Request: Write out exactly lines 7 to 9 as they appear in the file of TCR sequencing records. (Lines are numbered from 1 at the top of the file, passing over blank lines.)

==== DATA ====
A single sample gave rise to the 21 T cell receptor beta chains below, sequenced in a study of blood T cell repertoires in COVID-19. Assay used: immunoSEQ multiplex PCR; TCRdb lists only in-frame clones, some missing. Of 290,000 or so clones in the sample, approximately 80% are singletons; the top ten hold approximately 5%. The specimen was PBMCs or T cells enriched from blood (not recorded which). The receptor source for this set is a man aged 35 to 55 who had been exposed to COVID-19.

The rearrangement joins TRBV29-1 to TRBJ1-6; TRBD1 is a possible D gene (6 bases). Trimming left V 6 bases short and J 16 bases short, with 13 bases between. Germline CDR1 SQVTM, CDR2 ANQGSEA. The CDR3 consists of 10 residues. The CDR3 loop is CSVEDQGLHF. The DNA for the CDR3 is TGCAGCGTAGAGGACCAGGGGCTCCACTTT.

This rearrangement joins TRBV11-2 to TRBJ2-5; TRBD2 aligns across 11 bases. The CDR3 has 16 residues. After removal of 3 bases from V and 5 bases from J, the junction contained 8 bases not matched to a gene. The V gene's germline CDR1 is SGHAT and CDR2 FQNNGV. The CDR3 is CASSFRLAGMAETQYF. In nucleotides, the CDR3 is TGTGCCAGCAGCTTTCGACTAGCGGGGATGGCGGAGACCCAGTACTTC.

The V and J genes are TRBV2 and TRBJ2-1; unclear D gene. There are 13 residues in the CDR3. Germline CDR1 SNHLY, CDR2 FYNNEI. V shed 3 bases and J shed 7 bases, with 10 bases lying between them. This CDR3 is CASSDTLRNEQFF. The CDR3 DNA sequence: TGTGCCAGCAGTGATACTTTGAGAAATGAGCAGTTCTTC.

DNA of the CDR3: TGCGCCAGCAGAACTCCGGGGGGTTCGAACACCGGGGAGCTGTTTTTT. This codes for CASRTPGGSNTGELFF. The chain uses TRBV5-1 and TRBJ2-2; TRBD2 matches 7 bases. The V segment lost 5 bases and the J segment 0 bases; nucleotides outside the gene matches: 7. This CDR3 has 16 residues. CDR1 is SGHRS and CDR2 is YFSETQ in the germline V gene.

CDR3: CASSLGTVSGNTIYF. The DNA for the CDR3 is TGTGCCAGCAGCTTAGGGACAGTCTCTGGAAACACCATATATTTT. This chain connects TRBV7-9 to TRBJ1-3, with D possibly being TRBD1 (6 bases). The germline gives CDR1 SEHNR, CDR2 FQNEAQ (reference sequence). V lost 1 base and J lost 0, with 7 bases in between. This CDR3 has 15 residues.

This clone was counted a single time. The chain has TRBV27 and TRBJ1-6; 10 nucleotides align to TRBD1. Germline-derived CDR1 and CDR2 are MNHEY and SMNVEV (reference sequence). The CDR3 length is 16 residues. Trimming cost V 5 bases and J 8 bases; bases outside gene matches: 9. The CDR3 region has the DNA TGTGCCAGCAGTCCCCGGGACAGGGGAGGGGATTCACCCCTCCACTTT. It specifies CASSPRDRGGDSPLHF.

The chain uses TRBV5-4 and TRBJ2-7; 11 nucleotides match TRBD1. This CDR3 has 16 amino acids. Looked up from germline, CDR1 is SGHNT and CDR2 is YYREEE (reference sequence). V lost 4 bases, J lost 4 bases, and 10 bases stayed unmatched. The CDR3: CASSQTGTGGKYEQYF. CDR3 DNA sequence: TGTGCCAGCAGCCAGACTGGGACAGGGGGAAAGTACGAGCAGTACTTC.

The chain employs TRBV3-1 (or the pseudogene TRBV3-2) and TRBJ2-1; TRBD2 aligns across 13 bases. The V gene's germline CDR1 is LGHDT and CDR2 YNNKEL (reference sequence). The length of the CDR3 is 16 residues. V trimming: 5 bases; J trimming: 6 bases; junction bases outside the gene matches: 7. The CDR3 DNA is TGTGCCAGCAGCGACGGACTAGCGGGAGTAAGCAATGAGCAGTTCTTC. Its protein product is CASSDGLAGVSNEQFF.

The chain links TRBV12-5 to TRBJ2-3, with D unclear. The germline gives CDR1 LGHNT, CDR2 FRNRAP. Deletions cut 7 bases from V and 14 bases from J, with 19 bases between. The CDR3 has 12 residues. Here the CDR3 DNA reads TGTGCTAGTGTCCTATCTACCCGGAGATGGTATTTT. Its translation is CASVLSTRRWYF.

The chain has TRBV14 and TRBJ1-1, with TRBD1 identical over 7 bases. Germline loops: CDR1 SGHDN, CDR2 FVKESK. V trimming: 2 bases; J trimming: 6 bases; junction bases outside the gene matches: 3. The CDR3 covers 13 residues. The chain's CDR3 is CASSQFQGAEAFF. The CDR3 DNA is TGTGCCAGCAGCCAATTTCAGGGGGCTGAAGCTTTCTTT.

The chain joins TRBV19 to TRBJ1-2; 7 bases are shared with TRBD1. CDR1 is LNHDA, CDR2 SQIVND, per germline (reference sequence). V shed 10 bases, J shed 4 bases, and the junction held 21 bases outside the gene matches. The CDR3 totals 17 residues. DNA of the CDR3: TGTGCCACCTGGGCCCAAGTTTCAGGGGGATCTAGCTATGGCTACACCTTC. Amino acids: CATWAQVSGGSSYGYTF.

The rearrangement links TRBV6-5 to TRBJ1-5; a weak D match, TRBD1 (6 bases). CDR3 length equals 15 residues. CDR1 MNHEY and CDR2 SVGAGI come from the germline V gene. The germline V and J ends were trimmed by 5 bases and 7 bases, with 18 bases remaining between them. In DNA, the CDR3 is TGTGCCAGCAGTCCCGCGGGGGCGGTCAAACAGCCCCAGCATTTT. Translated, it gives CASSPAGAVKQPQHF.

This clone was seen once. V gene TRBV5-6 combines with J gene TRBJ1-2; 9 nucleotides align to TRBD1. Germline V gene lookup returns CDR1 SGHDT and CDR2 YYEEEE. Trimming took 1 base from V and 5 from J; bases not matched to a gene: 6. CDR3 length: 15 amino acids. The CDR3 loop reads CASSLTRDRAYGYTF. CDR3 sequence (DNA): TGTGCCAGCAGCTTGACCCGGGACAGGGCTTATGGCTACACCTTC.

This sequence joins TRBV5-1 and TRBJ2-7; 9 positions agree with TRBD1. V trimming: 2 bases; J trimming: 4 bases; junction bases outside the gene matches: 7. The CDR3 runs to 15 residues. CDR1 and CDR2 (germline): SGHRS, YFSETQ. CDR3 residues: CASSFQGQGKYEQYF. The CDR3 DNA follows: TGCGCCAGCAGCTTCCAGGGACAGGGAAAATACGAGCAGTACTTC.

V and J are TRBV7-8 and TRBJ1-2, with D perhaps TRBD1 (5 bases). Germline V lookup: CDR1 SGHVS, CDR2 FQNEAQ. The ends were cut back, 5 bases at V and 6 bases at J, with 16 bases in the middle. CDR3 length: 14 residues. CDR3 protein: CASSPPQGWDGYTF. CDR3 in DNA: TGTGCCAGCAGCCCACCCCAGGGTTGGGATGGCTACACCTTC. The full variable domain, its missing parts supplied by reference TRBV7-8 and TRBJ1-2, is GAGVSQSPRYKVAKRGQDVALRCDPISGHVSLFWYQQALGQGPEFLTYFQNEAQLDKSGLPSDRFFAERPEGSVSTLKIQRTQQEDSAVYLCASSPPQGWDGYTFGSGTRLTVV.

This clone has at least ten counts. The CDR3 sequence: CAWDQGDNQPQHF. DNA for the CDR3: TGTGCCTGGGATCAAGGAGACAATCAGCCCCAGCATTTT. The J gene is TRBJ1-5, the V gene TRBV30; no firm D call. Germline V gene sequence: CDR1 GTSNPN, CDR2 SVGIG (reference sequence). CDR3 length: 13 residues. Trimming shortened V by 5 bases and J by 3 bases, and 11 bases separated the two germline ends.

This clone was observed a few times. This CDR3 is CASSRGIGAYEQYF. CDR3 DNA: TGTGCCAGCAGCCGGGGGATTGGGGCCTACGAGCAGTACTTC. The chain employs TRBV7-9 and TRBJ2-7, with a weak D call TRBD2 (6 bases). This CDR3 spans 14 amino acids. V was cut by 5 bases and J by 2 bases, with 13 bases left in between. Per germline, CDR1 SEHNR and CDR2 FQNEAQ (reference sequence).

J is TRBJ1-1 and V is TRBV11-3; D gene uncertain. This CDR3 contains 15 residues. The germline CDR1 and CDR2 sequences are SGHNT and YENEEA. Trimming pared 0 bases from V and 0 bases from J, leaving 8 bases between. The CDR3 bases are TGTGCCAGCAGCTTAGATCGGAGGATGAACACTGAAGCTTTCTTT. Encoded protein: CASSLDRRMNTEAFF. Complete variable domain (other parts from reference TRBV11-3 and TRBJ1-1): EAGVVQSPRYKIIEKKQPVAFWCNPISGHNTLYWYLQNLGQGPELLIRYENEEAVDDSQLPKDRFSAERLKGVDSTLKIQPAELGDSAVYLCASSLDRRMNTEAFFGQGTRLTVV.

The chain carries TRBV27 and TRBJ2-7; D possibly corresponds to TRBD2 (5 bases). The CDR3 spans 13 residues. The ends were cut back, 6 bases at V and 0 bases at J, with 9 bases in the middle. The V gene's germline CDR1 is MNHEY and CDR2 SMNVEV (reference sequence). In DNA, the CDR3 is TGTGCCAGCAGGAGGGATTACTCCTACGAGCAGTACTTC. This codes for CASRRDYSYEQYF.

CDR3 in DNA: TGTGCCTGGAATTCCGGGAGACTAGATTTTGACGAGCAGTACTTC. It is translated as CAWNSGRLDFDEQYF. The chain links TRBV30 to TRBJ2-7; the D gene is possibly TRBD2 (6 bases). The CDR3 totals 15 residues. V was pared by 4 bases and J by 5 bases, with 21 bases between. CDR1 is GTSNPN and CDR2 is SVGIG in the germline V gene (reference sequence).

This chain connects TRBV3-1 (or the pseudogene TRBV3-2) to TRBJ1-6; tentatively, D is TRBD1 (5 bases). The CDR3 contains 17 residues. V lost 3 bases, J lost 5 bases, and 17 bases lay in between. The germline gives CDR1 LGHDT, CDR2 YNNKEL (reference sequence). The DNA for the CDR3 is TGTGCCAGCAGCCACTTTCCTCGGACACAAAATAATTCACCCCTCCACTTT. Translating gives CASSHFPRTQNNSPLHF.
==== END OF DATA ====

This clone was counted a single time. The chain has TRBV27 and TRBJ1-6; 10 nucleotides align to TRBD1. Germline-derived CDR1 and CDR2 are MNHEY and SMNVEV (reference sequence). The CDR3 length is 16 residues. Trimming cost V 5 bases and J 8 bases; bases outside gene matches: 9. The CDR3 region has the DNA TGTGCCAGCAGTCCCCGGGACAGGGGAGGGGATTCACCCCTCCACTTT. It specifies CASSPRDRGGDSPLHF.

The chain uses TRBV5-4 and TRBJ2-7; 11 nucleotides match TRBD1. This CDR3 has 16 amino acids. Looked up from germline, CDR1 is SGHNT and CDR2 is YYREEE (reference sequence). V lost 4 bases, J lost 4 bases, and 10 bases stayed unmatched. The CDR3: CASSQTGTGGKYEQYF. CDR3 DNA sequence: TGTGCCAGCAGCCAGACTGGGACAGGGGGAAAGTACGAGCAGTACTTC.

The chain employs TRBV3-1 (or the pseudogene TRBV3-2) and TRBJ2-1; TRBD2 aligns across 13 bases. The V gene's germline CDR1 is LGHDT and CDR2 YNNKEL (reference sequence). The length of the CDR3 is 16 residues. V trimming: 5 bases; J trimming: 6 bases; junction bases outside the gene matches: 7. The CDR3 DNA is TGTGCCAGCAGCGACGGACTAGCGGGAGTAAGCAATGAGCAGTTCTTC. Its protein product is CASSDGLAGVSNEQFF.